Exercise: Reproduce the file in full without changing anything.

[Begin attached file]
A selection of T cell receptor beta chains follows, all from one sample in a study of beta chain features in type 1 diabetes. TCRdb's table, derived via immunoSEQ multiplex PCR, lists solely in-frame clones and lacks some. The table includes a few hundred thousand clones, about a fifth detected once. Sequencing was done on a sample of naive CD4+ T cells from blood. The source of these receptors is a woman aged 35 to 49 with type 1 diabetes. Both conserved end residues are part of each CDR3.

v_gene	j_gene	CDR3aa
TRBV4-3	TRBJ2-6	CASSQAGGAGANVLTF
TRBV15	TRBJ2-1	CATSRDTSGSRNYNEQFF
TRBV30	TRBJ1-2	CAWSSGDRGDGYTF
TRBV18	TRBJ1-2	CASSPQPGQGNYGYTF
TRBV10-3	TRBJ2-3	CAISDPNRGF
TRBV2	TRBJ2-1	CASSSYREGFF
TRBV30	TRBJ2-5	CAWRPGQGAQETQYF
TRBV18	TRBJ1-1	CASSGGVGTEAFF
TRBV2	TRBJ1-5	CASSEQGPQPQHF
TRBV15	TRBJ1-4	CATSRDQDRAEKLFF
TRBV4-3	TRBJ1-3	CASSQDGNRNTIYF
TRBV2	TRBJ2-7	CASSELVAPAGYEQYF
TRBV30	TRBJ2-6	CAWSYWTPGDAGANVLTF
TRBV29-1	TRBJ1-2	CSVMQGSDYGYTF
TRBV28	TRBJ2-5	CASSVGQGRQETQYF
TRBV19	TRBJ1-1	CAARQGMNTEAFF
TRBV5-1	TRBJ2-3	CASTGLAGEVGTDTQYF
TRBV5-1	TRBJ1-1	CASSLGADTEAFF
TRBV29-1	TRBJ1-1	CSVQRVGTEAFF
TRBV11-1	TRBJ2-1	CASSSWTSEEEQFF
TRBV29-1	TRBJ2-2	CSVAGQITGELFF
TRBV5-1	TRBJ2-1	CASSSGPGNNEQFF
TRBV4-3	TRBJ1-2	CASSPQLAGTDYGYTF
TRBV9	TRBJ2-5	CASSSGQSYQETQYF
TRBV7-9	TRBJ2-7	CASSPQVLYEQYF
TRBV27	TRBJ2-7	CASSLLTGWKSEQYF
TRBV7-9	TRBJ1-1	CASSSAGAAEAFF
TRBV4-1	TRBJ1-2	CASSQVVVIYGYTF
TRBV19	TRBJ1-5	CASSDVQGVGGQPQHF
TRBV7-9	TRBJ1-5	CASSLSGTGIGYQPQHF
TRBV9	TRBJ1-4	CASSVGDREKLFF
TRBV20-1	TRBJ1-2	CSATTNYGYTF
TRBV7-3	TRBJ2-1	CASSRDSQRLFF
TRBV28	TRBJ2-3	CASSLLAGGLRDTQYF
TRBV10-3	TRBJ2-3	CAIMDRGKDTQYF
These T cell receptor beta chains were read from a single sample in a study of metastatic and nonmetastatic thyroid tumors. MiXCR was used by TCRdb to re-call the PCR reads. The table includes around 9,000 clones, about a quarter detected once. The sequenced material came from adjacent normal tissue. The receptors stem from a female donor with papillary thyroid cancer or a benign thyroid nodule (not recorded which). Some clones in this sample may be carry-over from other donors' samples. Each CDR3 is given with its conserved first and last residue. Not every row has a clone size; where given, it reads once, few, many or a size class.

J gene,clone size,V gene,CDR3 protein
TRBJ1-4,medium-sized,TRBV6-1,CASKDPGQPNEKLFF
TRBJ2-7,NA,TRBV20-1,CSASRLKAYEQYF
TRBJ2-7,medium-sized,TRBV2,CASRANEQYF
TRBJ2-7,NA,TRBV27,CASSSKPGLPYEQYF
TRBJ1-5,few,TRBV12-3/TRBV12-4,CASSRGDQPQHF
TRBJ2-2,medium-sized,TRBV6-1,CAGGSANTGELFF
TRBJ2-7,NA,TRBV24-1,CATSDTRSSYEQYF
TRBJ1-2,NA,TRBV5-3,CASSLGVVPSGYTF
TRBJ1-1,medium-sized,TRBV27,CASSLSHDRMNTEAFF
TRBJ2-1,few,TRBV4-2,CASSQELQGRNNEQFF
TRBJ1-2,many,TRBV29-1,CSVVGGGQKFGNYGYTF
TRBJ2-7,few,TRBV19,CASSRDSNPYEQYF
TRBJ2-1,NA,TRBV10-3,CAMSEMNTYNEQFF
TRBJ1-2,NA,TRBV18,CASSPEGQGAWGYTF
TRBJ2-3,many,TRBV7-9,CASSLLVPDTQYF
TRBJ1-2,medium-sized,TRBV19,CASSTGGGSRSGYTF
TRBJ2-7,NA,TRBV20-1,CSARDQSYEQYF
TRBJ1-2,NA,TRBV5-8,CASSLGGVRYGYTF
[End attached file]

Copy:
A selection of T cell receptor beta chains follows, all from one sample in a study of beta chain features in type 1 diabetes. TCRdb's table, derived via immunoSEQ multiplex PCR, lists solely in-frame clones and lacks some. The table includes a few hundred thousand clones, about a fifth detected once. Sequencing was done on a sample of naive CD4+ T cells from blood. The source of these receptors is a woman aged 35 to 49 with type 1 diabetes. Both conserved end residues are part of each CDR3.

v_gene	j_gene	CDR3aa
TRBV4-3	TRBJ2-6	CASSQAGGAGANVLTF
TRBV15	TRBJ2-1	CATSRDTSGSRNYNEQFF
TRBV30	TRBJ1-2	CAWSSGDRGDGYTF
TRBV18	TRBJ1-2	CASSPQPGQGNYGYTF
TRBV10-3	TRBJ2-3	CAISDPNRGF
TRBV2	TRBJ2-1	CASSSYREGFF
TRBV30	TRBJ2-5	CAWRPGQGAQETQYF
TRBV18	TRBJ1-1	CASSGGVGTEAFF
TRBV2	TRBJ1-5	CASSEQGPQPQHF
TRBV15	TRBJ1-4	CATSRDQDRAEKLFF
TRBV4-3	TRBJ1-3	CASSQDGNRNTIYF
TRBV2	TRBJ2-7	CASSELVAPAGYEQYF
TRBV30	TRBJ2-6	CAWSYWTPGDAGANVLTF
TRBV29-1	TRBJ1-2	CSVMQGSDYGYTF
TRBV28	TRBJ2-5	CASSVGQGRQETQYF
TRBV19	TRBJ1-1	CAARQGMNTEAFF
TRBV5-1	TRBJ2-3	CASTGLAGEVGTDTQYF
TRBV5-1	TRBJ1-1	CASSLGADTEAFF
TRBV29-1	TRBJ1-1	CSVQRVGTEAFF
TRBV11-1	TRBJ2-1	CASSSWTSEEEQFF
TRBV29-1	TRBJ2-2	CSVAGQITGELFF
TRBV5-1	TRBJ2-1	CASSSGPGNNEQFF
TRBV4-3	TRBJ1-2	CASSPQLAGTDYGYTF
TRBV9	TRBJ2-5	CASSSGQSYQETQYF
TRBV7-9	TRBJ2-7	CASSPQVLYEQYF
TRBV27	TRBJ2-7	CASSLLTGWKSEQYF
TRBV7-9	TRBJ1-1	CASSSAGAAEAFF
TRBV4-1	TRBJ1-2	CASSQVVVIYGYTF
TRBV19	TRBJ1-5	CASSDVQGVGGQPQHF
TRBV7-9	TRBJ1-5	CASSLSGTGIGYQPQHF
TRBV9	TRBJ1-4	CASSVGDREKLFF
TRBV20-1	TRBJ1-2	CSATTNYGYTF
TRBV7-3	TRBJ2-1	CASSRDSQRLFF
TRBV28	TRBJ2-3	CASSLLAGGLRDTQYF
TRBV10-3	TRBJ2-3	CAIMDRGKDTQYF
These T cell receptor beta chains were read from a single sample in a study of metastatic and nonmetastatic thyroid tumors. MiXCR was used by TCRdb to re-call the PCR reads. The table includes around 9,000 clones, about a quarter detected once. The sequenced material came from adjacent normal tissue. The receptors stem from a female donor with papillary thyroid cancer or a benign thyroid nodule (not recorded which). Some clones in this sample may be carry-over from other donors' samples. Each CDR3 is given with its conserved first and last residue. Not every row has a clone size; where given, it reads once, few, many or a size class.

J gene,clone size,V gene,CDR3 protein
TRBJ1-4,medium-sized,TRBV6-1,CASKDPGQPNEKLFF
TRBJ2-7,NA,TRBV20-1,CSASRLKAYEQYF
TRBJ2-7,medium-sized,TRBV2,CASRANEQYF
TRBJ2-7,NA,TRBV27,CASSSKPGLPYEQYF
TRBJ1-5,few,TRBV12-3/TRBV12-4,CASSRGDQPQHF
TRBJ2-2,medium-sized,TRBV6-1,CAGGSANTGELFF
TRBJ2-7,NA,TRBV24-1,CATSDTRSSYEQYF
TRBJ1-2,NA,TRBV5-3,CASSLGVVPSGYTF
TRBJ1-1,medium-sized,TRBV27,CASSLSHDRMNTEAFF
TRBJ2-1,few,TRBV4-2,CASSQELQGRNNEQFF
TRBJ1-2,many,TRBV29-1,CSVVGGGQKFGNYGYTF
TRBJ2-7,few,TRBV19,CASSRDSNPYEQYF
TRBJ2-1,NA,TRBV10-3,CAMSEMNTYNEQFF
TRBJ1-2,NA,TRBV18,CASSPEGQGAWGYTF
TRBJ2-3,many,TRBV7-9,CASSLLVPDTQYF
TRBJ1-2,medium-sized,TRBV19,CASSTGGGSRSGYTF
TRBJ2-7,NA,TRBV20-1,CSARDQSYEQYF
TRBJ1-2,NA,TRBV5-8,CASSLGGVRYGYTF